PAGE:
Case for High Performance VAV Systems

By Richard Ashworth

Variable Air Volume systems are ideal for commercial types of environments where zoning is needed. When set up properly from the fan to the control system, VAV systems can be high performance and offer added efficiency by reducing utility costs.

The efficiency of these systems depends on equipment, following basic guidelines and the proper implementation of the control system. The control system also provides maintenance staff better monitoring and control and helps them to identify problem areas quickly.

When configured properly, a high-performance VAV system is the perfect demand-based system to save energy.

About VAV Systems

A Variable Air Volume system is a type of air-handling system that changes the amount of airflow in response to changes in the heating and cooling load. It offers a substantial energy savings and is becoming widespread. This is because it can respond to changing load requirements by varying the heated or cooled air distributed to the conditioned space and in turn minimize fan power to save energy costs. The VAV boxes have damper to open and close and fans to mix the airflow for modulation. When more cooling is required, the damper opens to allow for more airflow as static pressure in the duct drops to initiate the air handler fan to increase the air supply.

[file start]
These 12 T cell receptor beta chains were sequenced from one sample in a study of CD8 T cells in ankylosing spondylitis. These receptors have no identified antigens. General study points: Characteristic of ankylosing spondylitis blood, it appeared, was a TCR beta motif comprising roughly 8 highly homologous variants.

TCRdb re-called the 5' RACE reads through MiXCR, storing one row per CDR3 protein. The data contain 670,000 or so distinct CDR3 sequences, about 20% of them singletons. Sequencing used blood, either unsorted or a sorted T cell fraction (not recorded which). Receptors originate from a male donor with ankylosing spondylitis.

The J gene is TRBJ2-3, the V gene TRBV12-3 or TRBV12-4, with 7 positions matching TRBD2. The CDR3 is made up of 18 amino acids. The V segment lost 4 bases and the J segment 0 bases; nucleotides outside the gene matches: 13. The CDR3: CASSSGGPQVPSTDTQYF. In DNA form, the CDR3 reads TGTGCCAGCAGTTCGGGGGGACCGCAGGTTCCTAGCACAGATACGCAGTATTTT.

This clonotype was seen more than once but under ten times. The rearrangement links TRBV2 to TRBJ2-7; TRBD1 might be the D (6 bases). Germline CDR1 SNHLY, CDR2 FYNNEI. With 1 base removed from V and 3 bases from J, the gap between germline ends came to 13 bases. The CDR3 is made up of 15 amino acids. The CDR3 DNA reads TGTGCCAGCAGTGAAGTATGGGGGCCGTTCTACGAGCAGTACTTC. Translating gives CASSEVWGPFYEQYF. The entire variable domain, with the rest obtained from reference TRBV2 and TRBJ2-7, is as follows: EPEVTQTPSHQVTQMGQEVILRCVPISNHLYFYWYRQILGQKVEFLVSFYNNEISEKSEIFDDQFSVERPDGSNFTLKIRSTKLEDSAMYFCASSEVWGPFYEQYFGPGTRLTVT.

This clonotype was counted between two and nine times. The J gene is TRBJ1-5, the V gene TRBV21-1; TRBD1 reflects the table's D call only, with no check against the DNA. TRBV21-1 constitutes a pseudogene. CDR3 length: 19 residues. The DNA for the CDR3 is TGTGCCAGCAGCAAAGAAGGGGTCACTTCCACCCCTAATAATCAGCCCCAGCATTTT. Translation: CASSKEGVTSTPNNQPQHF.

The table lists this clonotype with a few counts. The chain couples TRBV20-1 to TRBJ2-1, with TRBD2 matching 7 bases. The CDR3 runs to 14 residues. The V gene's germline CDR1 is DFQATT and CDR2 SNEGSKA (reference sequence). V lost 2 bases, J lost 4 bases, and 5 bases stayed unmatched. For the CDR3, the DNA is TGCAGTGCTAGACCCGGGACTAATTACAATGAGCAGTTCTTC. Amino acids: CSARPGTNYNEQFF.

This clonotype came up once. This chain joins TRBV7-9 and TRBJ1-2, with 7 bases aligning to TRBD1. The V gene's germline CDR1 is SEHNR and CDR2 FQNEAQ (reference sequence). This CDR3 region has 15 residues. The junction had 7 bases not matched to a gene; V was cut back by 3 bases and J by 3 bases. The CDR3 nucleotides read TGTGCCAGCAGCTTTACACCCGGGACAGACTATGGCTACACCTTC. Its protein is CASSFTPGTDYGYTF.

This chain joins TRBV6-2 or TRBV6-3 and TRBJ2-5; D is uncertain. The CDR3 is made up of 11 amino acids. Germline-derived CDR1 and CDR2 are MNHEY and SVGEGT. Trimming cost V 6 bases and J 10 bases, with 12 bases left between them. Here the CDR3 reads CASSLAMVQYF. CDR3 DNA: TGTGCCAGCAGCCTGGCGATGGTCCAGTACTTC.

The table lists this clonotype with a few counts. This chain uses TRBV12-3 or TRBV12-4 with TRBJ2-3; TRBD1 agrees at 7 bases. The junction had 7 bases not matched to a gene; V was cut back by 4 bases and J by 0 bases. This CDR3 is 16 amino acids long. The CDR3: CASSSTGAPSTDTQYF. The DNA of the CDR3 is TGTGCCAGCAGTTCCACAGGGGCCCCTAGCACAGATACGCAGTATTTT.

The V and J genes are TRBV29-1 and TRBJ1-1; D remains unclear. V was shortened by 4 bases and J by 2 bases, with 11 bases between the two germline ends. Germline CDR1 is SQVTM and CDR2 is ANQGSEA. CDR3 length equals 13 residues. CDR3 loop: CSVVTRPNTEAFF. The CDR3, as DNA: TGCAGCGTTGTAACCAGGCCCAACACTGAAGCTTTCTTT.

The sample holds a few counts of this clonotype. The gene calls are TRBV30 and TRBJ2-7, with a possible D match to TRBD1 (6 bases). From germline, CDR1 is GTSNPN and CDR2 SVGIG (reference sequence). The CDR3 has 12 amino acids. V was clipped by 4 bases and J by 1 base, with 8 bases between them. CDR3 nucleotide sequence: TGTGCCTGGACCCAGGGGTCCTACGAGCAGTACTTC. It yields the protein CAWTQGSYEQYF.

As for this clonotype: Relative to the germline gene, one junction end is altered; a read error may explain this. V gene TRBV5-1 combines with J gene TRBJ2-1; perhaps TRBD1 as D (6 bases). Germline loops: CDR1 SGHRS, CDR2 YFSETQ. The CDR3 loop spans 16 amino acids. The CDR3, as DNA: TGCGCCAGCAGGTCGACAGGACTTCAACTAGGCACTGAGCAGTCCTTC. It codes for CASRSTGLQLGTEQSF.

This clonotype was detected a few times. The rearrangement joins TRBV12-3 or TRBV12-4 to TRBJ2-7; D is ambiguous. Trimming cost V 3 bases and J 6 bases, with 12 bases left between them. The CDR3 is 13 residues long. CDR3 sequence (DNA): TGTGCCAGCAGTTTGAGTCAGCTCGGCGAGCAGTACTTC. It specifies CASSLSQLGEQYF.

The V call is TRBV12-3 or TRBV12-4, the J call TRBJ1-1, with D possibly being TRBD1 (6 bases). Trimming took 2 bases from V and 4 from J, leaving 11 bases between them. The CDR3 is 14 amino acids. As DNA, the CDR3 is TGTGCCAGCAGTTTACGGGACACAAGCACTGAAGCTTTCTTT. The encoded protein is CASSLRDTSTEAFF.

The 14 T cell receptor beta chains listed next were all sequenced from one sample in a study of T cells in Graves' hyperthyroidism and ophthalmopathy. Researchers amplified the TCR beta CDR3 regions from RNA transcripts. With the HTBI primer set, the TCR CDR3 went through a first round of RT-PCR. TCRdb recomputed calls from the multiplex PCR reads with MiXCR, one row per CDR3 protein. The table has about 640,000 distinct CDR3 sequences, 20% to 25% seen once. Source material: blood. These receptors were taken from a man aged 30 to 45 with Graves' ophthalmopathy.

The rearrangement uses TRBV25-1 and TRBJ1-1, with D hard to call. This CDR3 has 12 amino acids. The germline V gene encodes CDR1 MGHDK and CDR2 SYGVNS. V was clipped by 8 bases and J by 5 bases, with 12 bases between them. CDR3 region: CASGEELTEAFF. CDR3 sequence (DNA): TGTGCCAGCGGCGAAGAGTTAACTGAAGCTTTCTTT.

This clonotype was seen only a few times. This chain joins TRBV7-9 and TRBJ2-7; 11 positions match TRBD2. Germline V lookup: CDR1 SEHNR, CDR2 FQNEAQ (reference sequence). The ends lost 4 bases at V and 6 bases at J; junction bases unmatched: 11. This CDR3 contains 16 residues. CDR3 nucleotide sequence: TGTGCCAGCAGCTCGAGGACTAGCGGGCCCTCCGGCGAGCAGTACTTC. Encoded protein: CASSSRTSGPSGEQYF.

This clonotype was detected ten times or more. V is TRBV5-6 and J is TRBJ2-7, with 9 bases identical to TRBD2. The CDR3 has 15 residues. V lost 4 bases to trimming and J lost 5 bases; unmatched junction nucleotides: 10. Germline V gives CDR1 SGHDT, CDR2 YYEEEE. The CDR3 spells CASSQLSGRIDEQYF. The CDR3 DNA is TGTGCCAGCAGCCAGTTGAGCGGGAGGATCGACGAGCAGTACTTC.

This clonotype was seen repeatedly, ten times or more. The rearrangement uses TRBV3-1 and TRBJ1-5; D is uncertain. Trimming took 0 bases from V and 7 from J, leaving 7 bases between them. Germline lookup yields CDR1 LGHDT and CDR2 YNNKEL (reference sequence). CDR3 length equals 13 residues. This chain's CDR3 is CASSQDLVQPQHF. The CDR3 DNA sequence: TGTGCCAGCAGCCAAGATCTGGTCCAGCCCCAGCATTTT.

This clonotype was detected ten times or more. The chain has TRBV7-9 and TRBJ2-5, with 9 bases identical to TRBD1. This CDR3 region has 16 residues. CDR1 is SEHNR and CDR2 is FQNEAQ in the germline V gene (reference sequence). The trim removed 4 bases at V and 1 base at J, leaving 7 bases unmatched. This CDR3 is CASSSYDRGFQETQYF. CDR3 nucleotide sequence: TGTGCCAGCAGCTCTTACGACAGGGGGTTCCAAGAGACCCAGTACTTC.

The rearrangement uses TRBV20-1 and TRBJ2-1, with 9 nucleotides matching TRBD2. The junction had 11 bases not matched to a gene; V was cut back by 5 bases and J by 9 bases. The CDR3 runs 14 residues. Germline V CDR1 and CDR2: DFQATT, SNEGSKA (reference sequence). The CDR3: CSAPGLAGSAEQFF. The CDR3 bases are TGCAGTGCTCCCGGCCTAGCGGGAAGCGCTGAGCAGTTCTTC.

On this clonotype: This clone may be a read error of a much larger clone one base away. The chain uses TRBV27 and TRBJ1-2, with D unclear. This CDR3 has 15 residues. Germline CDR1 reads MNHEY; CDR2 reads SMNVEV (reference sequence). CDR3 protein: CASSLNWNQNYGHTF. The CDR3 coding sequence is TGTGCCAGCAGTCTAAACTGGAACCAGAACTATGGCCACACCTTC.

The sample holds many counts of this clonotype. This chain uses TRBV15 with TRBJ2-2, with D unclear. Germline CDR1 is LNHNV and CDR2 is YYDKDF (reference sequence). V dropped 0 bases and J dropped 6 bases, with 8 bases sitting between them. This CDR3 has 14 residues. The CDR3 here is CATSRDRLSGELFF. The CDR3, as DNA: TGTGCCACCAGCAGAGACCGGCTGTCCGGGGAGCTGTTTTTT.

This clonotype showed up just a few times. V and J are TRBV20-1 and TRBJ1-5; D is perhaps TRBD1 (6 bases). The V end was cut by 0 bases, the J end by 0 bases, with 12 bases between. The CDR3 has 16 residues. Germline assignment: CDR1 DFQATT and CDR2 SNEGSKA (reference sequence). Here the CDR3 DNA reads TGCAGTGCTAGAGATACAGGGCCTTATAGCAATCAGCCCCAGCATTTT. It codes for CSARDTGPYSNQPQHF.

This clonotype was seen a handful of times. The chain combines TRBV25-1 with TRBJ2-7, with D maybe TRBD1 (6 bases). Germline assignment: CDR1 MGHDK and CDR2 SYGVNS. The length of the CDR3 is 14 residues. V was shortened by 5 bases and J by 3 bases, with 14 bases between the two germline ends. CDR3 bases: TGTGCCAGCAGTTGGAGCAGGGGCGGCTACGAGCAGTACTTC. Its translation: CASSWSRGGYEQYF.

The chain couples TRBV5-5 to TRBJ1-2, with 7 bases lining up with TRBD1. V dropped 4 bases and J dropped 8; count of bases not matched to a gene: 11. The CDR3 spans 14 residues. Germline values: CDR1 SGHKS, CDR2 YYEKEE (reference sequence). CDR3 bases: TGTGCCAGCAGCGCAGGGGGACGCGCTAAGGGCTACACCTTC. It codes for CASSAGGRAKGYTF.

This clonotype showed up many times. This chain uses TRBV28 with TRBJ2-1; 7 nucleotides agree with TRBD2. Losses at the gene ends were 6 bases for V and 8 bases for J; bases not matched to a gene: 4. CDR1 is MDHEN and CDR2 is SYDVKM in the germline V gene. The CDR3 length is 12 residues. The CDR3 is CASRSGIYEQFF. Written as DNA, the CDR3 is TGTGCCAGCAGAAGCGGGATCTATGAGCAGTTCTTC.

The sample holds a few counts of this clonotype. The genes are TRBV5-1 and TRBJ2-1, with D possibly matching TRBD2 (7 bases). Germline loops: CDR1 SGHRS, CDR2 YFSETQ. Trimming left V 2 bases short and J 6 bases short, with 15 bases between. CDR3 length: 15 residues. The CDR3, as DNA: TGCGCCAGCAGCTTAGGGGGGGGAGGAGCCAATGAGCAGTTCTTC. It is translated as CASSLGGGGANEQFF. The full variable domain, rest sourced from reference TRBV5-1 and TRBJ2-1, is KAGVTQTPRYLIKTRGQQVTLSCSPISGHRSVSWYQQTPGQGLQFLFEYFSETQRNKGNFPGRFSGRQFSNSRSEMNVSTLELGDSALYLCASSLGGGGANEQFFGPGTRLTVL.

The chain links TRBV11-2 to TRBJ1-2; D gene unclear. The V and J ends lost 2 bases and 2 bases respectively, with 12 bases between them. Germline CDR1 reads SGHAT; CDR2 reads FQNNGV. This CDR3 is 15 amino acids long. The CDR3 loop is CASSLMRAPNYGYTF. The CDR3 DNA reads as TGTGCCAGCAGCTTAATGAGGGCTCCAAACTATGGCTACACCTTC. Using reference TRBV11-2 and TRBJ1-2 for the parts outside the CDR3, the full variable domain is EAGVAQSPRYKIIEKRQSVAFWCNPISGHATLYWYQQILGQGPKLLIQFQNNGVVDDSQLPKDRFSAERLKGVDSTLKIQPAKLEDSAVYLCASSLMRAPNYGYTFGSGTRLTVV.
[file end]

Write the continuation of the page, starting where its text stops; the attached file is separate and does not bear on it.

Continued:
Conversely, when warming is required the damper closes to lower cool airflow into the space and reduce air handler fan power to save energy. The automatic turn-off of the system to conserve energy is the most popular feature of VAV system that is helping convince building owners to adapt to this system. The ultimate goal of VAV systems is a VAV zone for every building space to provide temperature satisfaction and minimize energy usage. It results in comfort and higher productivity for workers. For the building owner/manager it improves the ability of occupancy of the space for lease.

Design Considerations

A VAV system has a fan, filters, cooling and heating coils, supply and return ducting, and VAV terminals/ thermostat for each room. In most applications, the fan has a Variable-Speed drive (VSD) to reduce fan speed.

According to the design guidelines by the Pacific Gas and Electric Company (2007) for the California Public Utilities Commission, selecting a VAV box significantly impacts energy and comfort control. Larger VAV boxes have low pressure drops that impact lower fan energy. This, however, means having a higher minimum airflow setpoint that will increase fan energy and reheat energy. Smaller VAV boxes, on the other hand, generate more noise compared to the larger VAV boxes under equal airflow.

VAV System Control Optimization

The first goal is to optimize the control to ensure high performance, using the following strategies

  • Optimal Start/Stop: This strategy utilizes the building automation system to detect the duration for setting the occupied temperature from the current temperature in each zone. The system should be waiting long enough before starting up to ensure the temperature in each zone is at their respective setpoints before occupancy. By doing so, it lowers system operating hours and saves energy.